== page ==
Fears of fragile ceasefire in Gaza
The ceasefire has held for 12+ hours, but people in Israel worry that they'll be back to a conflict in several months.
Why it matters: Israel doesn't have a stable government that can make a meaningful change in policy.
- At a press conference on Friday, Israeli Prime Minister Benjamin Netanyahu said Israel would respond with "a new level of force" to further Hamas aggression, warning that if the Palestinian militant group "thinks we will tolerate a drizzle of rockets, it is wrong."
- Netanyahu said all of his phone calls with President Biden were warm and friendly, and that Biden gave Israel full backing during the operation.
The big picture: The Israeli middle class — in Tel Aviv and surrounding cities — felt the conflict in a much more direct way than in the past.
- This wasn't the first time Hamas fired on Tel Aviv. But this time, the number of rockets was massive. Millions of Israelis felt it directly, and realized how those who live in southern Israel, close to Gaza, have felt over the last 15 years.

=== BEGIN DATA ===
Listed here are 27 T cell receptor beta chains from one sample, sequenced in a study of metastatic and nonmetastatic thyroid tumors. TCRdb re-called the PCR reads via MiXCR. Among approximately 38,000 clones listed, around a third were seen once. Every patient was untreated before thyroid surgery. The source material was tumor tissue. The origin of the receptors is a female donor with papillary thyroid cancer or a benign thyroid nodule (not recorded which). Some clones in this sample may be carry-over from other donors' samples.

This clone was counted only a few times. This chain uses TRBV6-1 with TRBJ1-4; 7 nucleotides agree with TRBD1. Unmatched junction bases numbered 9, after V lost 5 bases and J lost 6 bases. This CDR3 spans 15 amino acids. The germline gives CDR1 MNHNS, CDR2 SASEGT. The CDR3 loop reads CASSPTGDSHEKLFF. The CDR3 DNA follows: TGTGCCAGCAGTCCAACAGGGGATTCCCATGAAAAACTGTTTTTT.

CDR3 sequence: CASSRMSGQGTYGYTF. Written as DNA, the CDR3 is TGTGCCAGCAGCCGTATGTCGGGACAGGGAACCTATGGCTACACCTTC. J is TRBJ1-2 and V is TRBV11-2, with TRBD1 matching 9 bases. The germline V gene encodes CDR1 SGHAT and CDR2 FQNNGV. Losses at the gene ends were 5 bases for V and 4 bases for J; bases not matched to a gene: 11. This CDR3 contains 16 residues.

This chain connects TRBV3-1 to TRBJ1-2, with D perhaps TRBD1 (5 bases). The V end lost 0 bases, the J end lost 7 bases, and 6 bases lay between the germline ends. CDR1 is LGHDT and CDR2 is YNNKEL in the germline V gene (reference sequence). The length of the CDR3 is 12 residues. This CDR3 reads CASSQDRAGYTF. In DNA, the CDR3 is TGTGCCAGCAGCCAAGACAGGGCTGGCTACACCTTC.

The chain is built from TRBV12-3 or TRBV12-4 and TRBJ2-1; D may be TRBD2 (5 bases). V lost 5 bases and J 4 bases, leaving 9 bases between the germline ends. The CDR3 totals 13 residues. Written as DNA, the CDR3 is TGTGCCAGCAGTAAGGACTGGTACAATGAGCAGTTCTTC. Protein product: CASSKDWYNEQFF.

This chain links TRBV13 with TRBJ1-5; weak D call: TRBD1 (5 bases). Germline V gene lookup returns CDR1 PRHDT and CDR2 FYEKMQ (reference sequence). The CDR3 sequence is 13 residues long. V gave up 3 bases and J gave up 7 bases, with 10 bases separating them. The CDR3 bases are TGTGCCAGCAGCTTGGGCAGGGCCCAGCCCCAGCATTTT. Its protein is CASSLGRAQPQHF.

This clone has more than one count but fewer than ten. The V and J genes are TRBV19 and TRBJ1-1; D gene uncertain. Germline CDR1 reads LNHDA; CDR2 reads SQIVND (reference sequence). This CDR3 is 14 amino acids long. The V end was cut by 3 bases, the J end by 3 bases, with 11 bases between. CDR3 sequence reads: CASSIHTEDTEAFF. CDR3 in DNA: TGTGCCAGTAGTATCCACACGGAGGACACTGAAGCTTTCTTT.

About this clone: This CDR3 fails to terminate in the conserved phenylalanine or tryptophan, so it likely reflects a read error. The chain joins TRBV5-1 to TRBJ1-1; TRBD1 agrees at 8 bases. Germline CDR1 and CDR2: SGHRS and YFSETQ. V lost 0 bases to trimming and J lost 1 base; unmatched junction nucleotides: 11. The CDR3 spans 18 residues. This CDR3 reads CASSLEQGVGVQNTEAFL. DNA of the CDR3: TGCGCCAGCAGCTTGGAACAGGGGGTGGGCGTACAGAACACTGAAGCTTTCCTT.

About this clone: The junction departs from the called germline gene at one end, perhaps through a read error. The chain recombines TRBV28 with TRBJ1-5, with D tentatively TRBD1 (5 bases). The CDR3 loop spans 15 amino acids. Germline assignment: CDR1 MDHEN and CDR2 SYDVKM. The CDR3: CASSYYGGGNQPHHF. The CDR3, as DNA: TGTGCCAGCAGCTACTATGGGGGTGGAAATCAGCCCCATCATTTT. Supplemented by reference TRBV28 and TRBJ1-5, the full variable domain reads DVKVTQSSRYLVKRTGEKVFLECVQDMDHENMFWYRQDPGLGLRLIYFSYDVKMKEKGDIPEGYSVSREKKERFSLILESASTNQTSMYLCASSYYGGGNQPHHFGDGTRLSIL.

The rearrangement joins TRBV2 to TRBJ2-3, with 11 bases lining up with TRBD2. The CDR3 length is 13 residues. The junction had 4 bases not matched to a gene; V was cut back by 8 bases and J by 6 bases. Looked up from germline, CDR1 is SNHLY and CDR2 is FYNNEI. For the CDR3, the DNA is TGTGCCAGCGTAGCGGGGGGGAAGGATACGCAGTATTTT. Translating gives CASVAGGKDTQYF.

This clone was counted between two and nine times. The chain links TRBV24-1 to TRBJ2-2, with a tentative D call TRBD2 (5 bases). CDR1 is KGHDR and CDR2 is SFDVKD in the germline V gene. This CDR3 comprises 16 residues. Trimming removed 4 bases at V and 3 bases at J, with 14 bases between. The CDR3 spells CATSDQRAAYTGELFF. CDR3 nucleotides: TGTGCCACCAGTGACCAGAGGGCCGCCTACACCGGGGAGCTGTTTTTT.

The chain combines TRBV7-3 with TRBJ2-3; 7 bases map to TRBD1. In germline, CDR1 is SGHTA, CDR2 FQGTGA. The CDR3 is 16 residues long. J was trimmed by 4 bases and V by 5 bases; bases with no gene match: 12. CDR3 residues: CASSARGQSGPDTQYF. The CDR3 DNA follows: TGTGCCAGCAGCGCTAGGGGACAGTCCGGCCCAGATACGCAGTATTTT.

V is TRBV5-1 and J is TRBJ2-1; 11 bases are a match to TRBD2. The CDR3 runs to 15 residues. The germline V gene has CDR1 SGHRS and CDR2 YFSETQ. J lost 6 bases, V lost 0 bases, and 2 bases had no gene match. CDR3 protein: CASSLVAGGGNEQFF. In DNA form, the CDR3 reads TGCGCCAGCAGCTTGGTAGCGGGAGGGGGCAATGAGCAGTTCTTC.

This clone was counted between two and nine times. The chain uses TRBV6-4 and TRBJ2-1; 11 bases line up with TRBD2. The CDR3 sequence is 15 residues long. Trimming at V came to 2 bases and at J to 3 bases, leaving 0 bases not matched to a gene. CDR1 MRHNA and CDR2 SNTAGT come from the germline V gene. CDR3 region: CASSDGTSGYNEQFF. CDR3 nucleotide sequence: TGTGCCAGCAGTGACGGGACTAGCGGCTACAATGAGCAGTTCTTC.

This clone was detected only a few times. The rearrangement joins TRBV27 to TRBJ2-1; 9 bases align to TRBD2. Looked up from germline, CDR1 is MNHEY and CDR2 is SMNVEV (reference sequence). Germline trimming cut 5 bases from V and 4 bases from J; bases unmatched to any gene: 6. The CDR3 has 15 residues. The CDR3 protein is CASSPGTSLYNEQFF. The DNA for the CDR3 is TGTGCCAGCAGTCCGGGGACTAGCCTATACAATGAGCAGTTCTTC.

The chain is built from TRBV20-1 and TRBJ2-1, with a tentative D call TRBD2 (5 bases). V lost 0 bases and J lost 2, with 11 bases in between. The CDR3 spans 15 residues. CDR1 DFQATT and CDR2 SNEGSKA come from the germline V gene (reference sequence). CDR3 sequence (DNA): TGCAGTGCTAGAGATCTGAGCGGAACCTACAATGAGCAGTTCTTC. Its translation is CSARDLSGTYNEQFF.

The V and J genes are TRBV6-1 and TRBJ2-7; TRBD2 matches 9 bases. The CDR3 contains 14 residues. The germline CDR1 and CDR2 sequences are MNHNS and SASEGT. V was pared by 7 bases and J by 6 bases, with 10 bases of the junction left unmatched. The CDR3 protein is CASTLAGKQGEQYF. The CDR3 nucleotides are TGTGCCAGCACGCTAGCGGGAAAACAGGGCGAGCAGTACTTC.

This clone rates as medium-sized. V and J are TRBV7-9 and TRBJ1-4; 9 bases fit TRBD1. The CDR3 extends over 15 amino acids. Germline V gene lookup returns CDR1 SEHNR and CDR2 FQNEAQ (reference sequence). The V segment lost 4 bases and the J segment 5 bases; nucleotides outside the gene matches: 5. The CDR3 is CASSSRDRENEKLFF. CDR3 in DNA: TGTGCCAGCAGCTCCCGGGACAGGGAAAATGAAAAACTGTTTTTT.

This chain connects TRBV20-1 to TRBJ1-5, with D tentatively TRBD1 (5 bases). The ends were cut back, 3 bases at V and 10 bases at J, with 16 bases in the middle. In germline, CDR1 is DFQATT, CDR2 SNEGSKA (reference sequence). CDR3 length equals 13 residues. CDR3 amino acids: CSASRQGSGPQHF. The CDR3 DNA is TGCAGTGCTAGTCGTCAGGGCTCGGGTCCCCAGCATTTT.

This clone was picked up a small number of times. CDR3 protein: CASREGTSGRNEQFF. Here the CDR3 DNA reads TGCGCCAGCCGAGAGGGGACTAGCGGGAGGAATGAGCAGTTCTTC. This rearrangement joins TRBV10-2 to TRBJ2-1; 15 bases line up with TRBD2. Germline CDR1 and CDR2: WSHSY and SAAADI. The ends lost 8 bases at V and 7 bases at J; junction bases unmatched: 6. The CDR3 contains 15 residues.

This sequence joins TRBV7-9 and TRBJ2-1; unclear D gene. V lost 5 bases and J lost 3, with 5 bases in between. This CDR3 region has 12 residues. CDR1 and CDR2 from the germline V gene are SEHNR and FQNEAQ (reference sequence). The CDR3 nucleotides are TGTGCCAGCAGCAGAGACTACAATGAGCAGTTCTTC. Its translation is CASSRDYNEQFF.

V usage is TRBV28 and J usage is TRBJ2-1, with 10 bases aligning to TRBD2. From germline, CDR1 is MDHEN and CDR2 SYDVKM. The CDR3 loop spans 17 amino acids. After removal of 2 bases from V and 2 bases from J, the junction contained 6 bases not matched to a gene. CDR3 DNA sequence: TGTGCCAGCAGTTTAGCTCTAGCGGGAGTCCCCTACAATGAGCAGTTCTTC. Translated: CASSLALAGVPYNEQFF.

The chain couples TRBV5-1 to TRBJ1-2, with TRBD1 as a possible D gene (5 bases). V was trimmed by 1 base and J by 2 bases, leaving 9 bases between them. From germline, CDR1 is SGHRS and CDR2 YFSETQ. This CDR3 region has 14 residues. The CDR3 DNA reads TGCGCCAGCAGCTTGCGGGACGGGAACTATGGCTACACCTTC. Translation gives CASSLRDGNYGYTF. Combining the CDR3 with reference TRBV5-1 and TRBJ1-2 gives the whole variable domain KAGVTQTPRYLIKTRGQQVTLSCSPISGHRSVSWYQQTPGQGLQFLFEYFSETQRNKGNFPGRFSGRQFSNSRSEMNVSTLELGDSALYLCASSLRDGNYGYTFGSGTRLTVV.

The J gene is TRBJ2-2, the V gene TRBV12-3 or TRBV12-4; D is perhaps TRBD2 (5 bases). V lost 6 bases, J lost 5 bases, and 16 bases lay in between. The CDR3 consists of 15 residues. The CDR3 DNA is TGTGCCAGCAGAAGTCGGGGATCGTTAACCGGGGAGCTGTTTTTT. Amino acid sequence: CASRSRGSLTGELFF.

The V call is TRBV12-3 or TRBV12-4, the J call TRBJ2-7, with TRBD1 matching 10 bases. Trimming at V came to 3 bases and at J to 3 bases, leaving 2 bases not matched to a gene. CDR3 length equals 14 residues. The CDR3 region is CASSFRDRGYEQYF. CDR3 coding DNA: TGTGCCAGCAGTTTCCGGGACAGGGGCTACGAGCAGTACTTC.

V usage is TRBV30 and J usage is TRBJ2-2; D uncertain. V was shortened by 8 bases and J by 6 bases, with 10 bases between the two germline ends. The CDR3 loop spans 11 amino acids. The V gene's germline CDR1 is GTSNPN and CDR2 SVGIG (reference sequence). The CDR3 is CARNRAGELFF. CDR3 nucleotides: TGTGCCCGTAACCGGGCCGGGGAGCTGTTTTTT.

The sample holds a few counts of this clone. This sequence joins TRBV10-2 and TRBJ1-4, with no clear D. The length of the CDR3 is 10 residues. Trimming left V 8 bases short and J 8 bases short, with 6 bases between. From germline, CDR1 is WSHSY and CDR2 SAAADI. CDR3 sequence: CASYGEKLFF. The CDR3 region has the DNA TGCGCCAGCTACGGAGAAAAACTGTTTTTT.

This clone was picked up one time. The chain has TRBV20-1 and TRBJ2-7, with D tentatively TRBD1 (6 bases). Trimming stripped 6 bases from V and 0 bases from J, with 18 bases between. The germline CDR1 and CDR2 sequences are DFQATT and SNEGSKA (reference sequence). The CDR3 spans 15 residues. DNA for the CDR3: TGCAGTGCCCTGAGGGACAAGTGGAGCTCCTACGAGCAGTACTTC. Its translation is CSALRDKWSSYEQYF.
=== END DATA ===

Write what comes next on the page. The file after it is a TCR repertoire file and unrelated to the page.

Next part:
For many Israelis, the most shocking thing was the violence between Jews and Arabs inside Israel.
- It surfaced hatred among part of the Arab minority against the state that people didn't think existed. And it exposed deep racism among part of the Jewish population toward Arabs.
- This wound will take a long time to heal.
What to watch: Secretary of State Blinken will travel to Israel and the Palestinian Authority in the coming days, his first trip to the region.
- The visit will focus on stabilizing the ceasefire and discussing humanitarian relief and reconstruction in Gaza, where over 200 Palestinians have been killed and thousands have seen their homes decimated.